He treats her like a regular person, and actually rescues her from the lolling tongues of his hormonal colleagues.

Realizing that she left her cell phone at the airport, Eve uses her friend’s cell to call her own. She gets Kirk, who promises to hold the phone until she returns from her trip.

They meet. They talk. They dig each other. (Read more…)

Moody ‘Remember Me’ revels in dark romance

Sunday, March 14th, 2010
Robert Pattinson and Emilie de Ravin in "Remember Me" Two tormented souls, Tyler and Ally (Robert Pattinson and Emilie de Ravin), enjoy moments of fun in “Remember Me.”

“Remember Me” makes an easy target for criticism.

It’s slow and slightly pretentious with “Twilight” star Robert Pattinson channeling James Dean, or at least James Franco channeling James Dean.

The ending might be too easy to anticipate. Maybe not.

“Remember Me” isn’t for people who want easy-to-like, emo characters and formula plots with nice, tidy, fake happy endings.

It’s a movie about loss and remembering. It reminds us we’re on the planet for a short time, and loved ones can leave or be taken without warning.

It tells us to stay focused on the people we love and to do it now, and to keep doing it.

The movie doesn’t deliver this message with any degree of subtlety.

It screams.

So if you’re not in the mood for a dark movie where the characters take time to warm to each other, or where the plot reveals itself in deliberate, measured increments, skip “Remember Me.” See something other than this romance between two lost souls.

As a child, Ally witnesses the murder of her mother on a New York subway platform in 1991.

Ten years later, Ally (“Lost” co-star Emilie de Ravin) is a student at a New York university where troubled Tyler Hawkins (executive producer Pattinson) also attends class.

He still carries the memory of his older brother who committed suicide in 1995. We assume that might be why his father, a high-powered Wall Street type (erstwhile 007 Pierce Brosnan) divorced his mother (Lena Olin) and has all but abandoned interest in Caroline (Ruby Jerins), his 11-year-old sister. (Read more…)

‘Hurt Locker’ earns best-picture Academy Award

Tuesday, March 9th, 2010
Mark Boal, Kathryn Bigelow and Greg Shapiro on Oscar night From left, screen writer Mark Boal, director Kathryn Bigelow and producer Greg Shapiro pose backstage with their Oscars for screen writing, directing and best movie for “The Hurt Locker.”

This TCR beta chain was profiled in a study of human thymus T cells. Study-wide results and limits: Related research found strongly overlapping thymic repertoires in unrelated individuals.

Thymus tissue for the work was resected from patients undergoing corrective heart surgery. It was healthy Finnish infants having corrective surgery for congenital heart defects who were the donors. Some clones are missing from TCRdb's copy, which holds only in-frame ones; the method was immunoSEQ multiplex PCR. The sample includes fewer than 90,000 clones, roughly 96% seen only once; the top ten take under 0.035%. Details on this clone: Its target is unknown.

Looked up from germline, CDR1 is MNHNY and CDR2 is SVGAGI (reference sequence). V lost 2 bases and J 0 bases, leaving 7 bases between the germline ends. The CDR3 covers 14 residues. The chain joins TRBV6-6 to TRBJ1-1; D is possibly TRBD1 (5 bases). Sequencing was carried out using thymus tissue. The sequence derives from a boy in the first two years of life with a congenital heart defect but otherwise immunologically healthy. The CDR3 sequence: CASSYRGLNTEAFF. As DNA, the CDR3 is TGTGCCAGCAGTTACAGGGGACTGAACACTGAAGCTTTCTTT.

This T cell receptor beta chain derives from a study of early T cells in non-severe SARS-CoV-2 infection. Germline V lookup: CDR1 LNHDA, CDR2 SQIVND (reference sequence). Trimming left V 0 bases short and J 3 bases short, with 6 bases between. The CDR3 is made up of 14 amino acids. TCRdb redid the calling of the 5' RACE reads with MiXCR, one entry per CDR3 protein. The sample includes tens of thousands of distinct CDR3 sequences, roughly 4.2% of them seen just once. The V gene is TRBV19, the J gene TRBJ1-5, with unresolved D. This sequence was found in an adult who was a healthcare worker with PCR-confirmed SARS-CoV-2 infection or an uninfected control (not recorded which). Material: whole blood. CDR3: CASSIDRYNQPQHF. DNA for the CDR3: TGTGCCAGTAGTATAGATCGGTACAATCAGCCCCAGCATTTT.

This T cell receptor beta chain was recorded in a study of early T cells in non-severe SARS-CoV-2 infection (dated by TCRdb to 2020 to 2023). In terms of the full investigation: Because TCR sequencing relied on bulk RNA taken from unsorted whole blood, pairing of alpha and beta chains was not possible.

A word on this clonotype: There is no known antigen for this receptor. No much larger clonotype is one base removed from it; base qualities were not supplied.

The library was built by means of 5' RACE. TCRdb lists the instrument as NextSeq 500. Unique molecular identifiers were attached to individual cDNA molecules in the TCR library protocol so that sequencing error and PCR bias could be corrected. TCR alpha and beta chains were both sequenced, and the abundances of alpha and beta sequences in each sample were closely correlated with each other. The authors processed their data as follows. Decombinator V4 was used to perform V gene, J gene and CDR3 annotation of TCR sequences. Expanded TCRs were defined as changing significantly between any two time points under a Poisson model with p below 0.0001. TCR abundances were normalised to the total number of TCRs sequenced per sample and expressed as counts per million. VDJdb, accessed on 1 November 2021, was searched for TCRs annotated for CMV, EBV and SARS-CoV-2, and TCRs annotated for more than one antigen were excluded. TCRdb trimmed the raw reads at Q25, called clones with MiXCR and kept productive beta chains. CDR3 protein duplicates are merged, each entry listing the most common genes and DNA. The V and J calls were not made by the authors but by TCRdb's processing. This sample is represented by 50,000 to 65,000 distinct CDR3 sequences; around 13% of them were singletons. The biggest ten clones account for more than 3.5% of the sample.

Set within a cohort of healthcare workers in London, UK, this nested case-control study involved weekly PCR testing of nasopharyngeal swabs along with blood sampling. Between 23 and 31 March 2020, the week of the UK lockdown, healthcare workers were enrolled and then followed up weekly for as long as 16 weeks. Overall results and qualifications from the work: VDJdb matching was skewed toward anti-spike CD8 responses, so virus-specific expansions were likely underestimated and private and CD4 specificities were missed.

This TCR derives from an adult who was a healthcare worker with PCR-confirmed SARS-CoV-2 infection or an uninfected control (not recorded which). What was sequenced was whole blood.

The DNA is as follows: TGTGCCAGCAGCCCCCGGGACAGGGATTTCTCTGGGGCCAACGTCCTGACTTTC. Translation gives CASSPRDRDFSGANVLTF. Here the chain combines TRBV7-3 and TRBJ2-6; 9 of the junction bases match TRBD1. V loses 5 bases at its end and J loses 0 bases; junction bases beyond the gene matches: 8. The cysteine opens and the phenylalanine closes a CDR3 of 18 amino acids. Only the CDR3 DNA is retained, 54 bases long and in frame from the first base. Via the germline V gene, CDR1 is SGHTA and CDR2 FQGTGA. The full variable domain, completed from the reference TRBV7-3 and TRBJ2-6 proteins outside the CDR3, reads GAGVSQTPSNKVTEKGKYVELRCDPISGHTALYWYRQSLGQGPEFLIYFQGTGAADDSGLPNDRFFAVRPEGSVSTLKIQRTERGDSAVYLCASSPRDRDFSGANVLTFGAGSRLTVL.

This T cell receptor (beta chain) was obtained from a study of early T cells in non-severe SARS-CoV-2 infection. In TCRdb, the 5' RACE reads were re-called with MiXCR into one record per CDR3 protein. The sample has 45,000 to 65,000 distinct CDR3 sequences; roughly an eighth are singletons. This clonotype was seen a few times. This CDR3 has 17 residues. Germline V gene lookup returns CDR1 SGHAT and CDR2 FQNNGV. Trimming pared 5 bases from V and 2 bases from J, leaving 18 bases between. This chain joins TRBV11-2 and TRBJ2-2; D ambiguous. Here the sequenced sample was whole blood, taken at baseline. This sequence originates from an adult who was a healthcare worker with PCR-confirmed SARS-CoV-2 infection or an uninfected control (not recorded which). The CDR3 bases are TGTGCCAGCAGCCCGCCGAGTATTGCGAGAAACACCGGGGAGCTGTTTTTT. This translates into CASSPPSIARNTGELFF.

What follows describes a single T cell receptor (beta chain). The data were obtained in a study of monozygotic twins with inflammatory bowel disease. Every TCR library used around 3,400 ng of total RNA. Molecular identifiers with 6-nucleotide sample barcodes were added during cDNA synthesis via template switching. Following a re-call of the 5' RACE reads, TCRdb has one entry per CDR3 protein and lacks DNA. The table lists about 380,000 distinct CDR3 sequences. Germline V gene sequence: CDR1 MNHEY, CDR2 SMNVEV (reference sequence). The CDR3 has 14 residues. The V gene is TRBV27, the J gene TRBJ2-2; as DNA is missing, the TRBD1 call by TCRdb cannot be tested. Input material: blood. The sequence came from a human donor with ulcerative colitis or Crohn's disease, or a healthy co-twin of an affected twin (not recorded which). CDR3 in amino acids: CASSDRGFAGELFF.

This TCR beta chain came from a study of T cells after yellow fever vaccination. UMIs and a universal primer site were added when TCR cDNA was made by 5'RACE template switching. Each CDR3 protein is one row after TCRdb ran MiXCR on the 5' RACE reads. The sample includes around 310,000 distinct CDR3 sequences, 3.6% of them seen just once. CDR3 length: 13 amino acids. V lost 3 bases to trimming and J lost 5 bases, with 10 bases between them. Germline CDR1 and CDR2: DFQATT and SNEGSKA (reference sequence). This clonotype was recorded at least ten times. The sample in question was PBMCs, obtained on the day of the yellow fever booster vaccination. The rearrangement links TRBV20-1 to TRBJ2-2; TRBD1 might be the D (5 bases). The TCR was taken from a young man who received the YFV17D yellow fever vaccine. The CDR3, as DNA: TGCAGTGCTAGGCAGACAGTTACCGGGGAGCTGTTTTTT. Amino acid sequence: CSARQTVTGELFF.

In an evening where all the winners pretty much lined up as expected, Kathryn Bigelow’s Iraq war drama “The Hurt Locker” won the Best Picture statuette during the 82nd annual Academy Awards ceremony in Hollywood.

Bigelow made Academy Award history by becoming the first woman ever to receive the Oscar for best director. As expected, of course.

“There’s no way to describe it,” she said. “It’s the moment of a lifetime.”

“The Hurt Locker” was nominated for nine Oscars, and took home six.

As far as Chicago was concerned, the big news of the night came when Palatine High School alum and Columbia College graduate Mauro Fiore won the best cinematography Oscar for shooting the live-action portion of “Avatar,” James Cameron’s groundbreaking science-fiction adventure.

“Everybody, thank you very much,” Fiore said. “An incredible honor!”

Jeff Bridges won best actor as a boozed-out country-and-western singer in “Crazy Heart.” As expected.

“Thank you, Academy members!” he yelled to a standing ovation. “Mom and Dad! Look! Whoa-hoo! Thanks for turning me on to such a groovy profession!”

Sandra Bullock won her first Oscar for best actress for her role as a tough, sexy steel magnolia in “The Blind Side.”

“Did I really win this, or did I just wear you all down?” she said.

“Avatar” won Oscars for visual effects, art decoration, cinematography, sound effects and sound mixing. (Read more…)

‘Brooklyn’s Finest’ a brooding mess of Hollywood hokum

Thursday, March 4th, 2010
Wesley Snipes and Don Cheadle in "Brooklyn's Finest" Undercover cop Tango (Don Cheadle), right, helps an ex-con boss (Wesley Snipes) return to society in “Brooklyn’s Finest.”

“These streets,” an undercover cop named Tango tells an ex-con kingpin, “have an expiration date!”

What? Did he really say that?

The streets have an expiration date?

This might be a cute way for a screenwriter to suggest that thugs can’t survive on the mean streets of New York forever, but seasoned big-city cops just don’t talk like this.


Although earnestly acted by a talented cast, “Brooklyn’s Finest” packs enough Hollywood hokum to take the edge off its lethal bursts of violence and visceral street cred.

The crime drama is another one of those seriously bleak, pessimistic cop tales where the boys in blue surrender to corruption and give up fighting the good fight, either because it’s much easier or they simply can’t envision a better way to handle their lives as peace officers.

“Brooklyn’s Finest” – a deliberately factitious title – follows three New York cops who apparently have no connection to each other.

Not at first. But as you might expect, their paths eventually cross in a series of unexpected, exceedingly violent encounters capped by one of the wimpiest, least satisfying finales in the genre’s history. (Read more…)